Ethical Engagement Rings

There are two key issues within the diamond industry: ethical sourcing, which relates to blood diamonds, and ethical polishing, which revolves around the working conditions, pay and health and safety of all those involved within the diamond and gemstone industry. These issues are global challenges that are continually being worked on to resolve. This is why, at Sacet, we decided to create beautiful jewellery in the most ethical way possible by using lab-grown diamonds.


Working with the most advanced technologies and the most skilled scientists, we’re able to grow our own dazzling diamonds, which are chemically and visually identical to natural diamonds - the only difference being that they are ethical, fairly priced and conflict-free. You’ll find that all of our metals are 100% recycled too, sourced from both industries and used jewellery, in order to avoid using large gold mines where working conditions and environmental policies aren’t up to our standards.

At Sacet, we are passionate about creating purposeful jewellery with a beautiful impact and aim to be the first 100% carbon-neutral jewellery-making workshop. Our artisan workshop already uses solar panels to power a large portion and has been designed to reduce our overall energy requirement. Plus, all the manufacturing company profits are used to provide our skilled craftspeople with enriching development, healthcare and children’s education to help them live a balanced and fulfilling life.

Keep reading to learn about our ethical engagement rings and lab-grown diamonds.

Recycled Metals

Love the idea of an ethical engagement ring but want to know more? Learn about how recycled silver is changing the jewellery industry and more about our recycled metals and materials.

Sacet Ethical Approach

From the materials used to the workers we employ and beyond, we want every step of our process to be ethical. Learn more about how we infuse every step of our jewellery-making process with eco-conscious and socially responsible methods.

Artisan Workshop

An important factor for us when it came to creating beautiful pieces of diamond jewellery, was not having yet another factory for mass production. Instead, we wanted to bring back the artisan culture by building a workshop to inspire and preserve the local art and crafting community. Our trained craftspeople have years of knowledge and skills that have been passed down through generations to create our intricate pieces. Built using Fly Ash Bricks (an alternative product to clay or concrete made from particles produced by burning powdered coal), our workshops save energy and minimise mercury pollution too. With collaborative working areas and green spaces, the workshop was designed to allow as much natural light as possible while also largely powered by solar energy - we’re well on our way to becoming 100% carbon neutral.


After the ring or other piece of jewellery has been made, it’ll be sent off to the Assay office to be hallmarked. Hallmarking is an important part of the jewellery crafting process as it guarantees the purity of the metal used. In fact, the 1973 Hallmarking Act establishes that it is unlawful to describe an item over a certain weight as silver, gold, platinum or palladium without the hallmark stamped and is a form of consumer protection in the UK.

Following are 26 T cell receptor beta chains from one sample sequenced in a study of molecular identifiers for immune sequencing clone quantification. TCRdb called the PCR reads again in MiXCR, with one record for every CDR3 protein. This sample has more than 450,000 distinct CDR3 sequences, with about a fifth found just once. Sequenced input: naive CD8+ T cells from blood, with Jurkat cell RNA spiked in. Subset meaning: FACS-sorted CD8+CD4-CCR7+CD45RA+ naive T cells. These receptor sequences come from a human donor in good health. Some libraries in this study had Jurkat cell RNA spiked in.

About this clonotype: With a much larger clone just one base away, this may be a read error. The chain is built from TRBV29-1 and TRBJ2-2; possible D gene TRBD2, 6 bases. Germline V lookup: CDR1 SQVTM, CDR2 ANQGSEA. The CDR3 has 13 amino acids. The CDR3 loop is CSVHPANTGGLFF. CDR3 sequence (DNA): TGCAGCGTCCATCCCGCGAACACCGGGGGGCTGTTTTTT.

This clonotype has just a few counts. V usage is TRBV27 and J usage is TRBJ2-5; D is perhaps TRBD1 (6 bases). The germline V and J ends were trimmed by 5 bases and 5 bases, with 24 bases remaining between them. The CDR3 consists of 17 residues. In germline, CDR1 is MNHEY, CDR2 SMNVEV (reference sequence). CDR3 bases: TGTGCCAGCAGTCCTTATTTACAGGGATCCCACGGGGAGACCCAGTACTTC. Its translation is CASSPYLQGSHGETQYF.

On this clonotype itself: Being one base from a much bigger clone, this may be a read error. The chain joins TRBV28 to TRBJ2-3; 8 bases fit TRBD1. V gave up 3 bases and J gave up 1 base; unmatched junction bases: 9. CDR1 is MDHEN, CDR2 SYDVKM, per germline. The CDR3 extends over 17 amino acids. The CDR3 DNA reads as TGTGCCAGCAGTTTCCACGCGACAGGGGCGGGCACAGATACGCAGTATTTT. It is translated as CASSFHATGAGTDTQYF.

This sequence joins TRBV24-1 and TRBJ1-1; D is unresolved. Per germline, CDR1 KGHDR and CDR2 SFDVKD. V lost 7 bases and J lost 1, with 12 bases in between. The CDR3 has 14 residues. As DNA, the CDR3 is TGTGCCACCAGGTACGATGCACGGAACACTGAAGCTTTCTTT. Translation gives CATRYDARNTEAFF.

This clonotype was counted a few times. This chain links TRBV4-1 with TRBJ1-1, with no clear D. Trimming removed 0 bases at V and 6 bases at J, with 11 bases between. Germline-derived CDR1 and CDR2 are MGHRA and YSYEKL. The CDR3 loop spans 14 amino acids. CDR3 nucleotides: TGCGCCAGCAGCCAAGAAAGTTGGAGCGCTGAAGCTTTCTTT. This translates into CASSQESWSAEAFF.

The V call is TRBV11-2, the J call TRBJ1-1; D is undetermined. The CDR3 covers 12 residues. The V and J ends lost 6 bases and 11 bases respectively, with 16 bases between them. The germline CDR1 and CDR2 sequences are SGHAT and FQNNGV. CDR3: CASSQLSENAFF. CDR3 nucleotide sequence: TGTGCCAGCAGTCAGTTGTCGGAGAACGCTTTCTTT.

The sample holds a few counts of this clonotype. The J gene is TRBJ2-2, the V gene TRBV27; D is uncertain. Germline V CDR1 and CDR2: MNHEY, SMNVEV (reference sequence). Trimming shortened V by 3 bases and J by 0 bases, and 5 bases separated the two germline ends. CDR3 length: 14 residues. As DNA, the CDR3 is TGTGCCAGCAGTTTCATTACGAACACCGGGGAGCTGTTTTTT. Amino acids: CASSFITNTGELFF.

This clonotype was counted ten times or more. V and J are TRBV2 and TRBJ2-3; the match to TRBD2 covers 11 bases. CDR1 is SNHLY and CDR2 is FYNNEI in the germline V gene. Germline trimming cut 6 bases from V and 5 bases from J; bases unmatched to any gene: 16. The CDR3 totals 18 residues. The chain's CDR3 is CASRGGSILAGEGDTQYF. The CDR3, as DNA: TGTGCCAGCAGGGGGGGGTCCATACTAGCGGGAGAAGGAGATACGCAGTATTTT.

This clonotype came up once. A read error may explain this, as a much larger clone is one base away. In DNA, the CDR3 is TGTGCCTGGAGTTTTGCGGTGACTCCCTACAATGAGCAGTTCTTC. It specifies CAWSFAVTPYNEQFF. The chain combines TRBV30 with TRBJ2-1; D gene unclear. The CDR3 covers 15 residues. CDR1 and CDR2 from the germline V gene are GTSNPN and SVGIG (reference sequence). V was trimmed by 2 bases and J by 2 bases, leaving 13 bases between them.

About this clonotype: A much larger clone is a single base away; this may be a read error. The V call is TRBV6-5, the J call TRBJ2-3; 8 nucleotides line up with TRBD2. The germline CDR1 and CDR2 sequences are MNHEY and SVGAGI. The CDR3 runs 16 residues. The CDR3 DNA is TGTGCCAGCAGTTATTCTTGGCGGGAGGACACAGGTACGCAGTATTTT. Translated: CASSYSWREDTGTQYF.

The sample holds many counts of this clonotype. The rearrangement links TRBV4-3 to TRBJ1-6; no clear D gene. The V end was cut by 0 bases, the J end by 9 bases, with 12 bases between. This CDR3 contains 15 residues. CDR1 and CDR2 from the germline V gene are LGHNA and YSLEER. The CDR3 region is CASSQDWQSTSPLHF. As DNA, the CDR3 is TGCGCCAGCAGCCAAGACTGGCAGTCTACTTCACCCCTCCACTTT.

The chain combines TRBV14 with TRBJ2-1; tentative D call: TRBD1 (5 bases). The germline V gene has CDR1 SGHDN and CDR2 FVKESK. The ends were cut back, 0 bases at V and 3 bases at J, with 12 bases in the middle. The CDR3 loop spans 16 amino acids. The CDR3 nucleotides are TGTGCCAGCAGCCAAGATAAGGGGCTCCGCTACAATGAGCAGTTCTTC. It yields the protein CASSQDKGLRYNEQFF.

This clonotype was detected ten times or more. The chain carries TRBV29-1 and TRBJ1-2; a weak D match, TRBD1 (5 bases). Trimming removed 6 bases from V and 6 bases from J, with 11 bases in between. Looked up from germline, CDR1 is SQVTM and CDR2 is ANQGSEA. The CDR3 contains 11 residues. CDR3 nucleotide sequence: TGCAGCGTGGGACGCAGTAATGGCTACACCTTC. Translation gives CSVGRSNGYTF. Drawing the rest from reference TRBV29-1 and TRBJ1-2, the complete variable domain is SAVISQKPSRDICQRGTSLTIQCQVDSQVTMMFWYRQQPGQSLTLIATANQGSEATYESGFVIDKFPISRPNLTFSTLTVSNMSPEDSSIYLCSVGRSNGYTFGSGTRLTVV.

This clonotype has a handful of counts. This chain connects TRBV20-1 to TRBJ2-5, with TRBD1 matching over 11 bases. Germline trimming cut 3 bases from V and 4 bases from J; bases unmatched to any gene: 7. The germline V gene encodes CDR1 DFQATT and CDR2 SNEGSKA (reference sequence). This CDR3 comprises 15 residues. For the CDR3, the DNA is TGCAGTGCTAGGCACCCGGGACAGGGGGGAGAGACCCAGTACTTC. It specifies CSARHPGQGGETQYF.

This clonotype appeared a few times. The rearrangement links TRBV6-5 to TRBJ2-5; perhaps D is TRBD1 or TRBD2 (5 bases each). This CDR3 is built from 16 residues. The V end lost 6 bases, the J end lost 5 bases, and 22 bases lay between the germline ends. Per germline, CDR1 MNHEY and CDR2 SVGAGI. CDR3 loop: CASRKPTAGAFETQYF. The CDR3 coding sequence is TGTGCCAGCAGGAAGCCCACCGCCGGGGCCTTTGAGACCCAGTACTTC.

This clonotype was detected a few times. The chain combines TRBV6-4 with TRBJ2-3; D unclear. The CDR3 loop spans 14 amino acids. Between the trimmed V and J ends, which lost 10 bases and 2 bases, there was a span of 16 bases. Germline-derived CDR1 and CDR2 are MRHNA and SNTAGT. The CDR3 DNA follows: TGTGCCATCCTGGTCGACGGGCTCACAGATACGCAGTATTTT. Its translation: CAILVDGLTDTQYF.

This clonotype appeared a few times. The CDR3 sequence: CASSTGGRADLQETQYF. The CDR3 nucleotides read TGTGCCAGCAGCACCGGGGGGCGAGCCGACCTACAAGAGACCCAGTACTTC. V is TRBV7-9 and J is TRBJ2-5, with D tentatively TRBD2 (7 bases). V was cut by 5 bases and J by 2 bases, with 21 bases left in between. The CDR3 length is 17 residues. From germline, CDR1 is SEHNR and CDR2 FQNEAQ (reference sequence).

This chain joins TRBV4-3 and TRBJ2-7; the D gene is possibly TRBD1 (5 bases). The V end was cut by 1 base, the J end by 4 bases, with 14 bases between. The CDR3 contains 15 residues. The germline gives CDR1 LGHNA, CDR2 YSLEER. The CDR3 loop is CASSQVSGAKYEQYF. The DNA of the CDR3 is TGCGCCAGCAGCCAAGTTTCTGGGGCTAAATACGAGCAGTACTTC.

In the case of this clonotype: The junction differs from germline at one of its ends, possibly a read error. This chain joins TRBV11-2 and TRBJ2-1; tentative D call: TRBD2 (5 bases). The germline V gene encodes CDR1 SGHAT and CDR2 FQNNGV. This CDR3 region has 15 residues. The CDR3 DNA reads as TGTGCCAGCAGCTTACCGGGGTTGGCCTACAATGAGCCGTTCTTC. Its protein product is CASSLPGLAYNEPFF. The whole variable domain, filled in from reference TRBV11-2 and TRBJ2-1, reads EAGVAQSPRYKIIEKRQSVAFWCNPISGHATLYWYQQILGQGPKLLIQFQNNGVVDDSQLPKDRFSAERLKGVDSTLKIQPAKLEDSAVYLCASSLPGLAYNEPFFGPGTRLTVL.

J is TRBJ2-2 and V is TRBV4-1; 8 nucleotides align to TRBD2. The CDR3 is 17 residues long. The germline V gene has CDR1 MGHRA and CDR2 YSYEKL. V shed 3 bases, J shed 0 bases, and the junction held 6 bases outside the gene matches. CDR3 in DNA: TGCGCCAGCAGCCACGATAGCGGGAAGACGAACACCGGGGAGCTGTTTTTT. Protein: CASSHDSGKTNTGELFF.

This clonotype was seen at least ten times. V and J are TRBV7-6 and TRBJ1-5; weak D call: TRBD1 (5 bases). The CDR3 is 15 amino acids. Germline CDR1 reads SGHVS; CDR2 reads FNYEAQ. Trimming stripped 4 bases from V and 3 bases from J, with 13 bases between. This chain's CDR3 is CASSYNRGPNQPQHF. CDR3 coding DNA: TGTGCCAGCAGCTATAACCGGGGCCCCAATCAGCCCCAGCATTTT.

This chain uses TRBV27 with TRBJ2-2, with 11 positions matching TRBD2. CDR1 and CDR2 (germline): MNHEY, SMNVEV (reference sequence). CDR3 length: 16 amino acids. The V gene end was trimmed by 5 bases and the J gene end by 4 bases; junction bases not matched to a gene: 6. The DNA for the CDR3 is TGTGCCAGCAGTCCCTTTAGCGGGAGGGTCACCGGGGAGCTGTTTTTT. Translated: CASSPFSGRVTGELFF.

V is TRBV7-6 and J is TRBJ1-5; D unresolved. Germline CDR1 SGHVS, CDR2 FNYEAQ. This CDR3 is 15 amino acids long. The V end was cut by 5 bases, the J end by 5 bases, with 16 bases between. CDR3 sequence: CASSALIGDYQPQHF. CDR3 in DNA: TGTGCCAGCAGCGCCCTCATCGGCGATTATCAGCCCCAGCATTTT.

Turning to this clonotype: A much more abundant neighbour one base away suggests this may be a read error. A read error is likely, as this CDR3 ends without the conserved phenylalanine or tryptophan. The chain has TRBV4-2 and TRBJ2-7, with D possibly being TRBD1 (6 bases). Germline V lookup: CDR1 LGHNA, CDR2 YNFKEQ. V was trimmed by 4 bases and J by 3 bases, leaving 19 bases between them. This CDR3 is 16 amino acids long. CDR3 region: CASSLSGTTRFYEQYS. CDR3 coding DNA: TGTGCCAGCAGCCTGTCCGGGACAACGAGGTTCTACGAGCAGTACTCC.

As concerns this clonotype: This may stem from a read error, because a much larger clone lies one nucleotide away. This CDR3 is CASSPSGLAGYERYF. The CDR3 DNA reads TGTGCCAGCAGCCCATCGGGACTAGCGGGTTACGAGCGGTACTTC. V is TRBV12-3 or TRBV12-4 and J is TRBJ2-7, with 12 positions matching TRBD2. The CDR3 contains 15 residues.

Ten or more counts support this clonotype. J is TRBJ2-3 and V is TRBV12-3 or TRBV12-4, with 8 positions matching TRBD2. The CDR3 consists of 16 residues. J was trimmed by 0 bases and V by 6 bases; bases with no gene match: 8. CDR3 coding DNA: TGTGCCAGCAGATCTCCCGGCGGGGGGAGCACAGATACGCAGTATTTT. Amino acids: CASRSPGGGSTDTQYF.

Conflict Diamonds

When people talk about conflict diamonds, they are often referring to ‘blood diamonds’, which are mined and sold for the purpose of funding a conflict, such as a war or other forms of violence. This will always be a risk when buying natural diamonds and is a very big reason why people are now choosing more ethical alternatives, like lab-grown diamonds. When you buy a diamond ring or diamond jewellery with Sacet, you can be confident that you’ll be getting an entirely conflict-free piece.

What is the Kimberley Process

If you’ve shopped for or researched natural diamonds, you may have come across the Kimberley Process. After the 11-year civil war in Sierra Leone, West Africa, attention was finally brought to light on conflict diamonds and the issues within the diamond industry. So, the Kimberley Process was created. With 54 members representing 81 counties, this process aims to reduce the conflict trade by preventing these diamonds from entering the mainstream market. So far, it’s been extremely successful and has reduced the trade to less than 1% globally. But, while it has made fantastic strides, it isn’t perfect and more can still be done to avoid conflict diamonds.

Lab-Grown Diamonds

Lab-grown diamonds are an affordable and more ethical way of buying diamonds for someone special. Grown in a controlled laboratory that replicates the same high-pressure and high-temperature conditions that form a natural diamond, these diamonds are optically and chemically identical to natural diamonds but are 100% conflict-free. Lab-grown diamonds will have the same cut, colour, clarity, fire and sparkle, and they’re just as hardwearing as natural diamonds too. Since both types still use carbon as their main element, lab-grown diamonds are just as beautiful and as real as natural diamonds.

Lab Grown Diamonds
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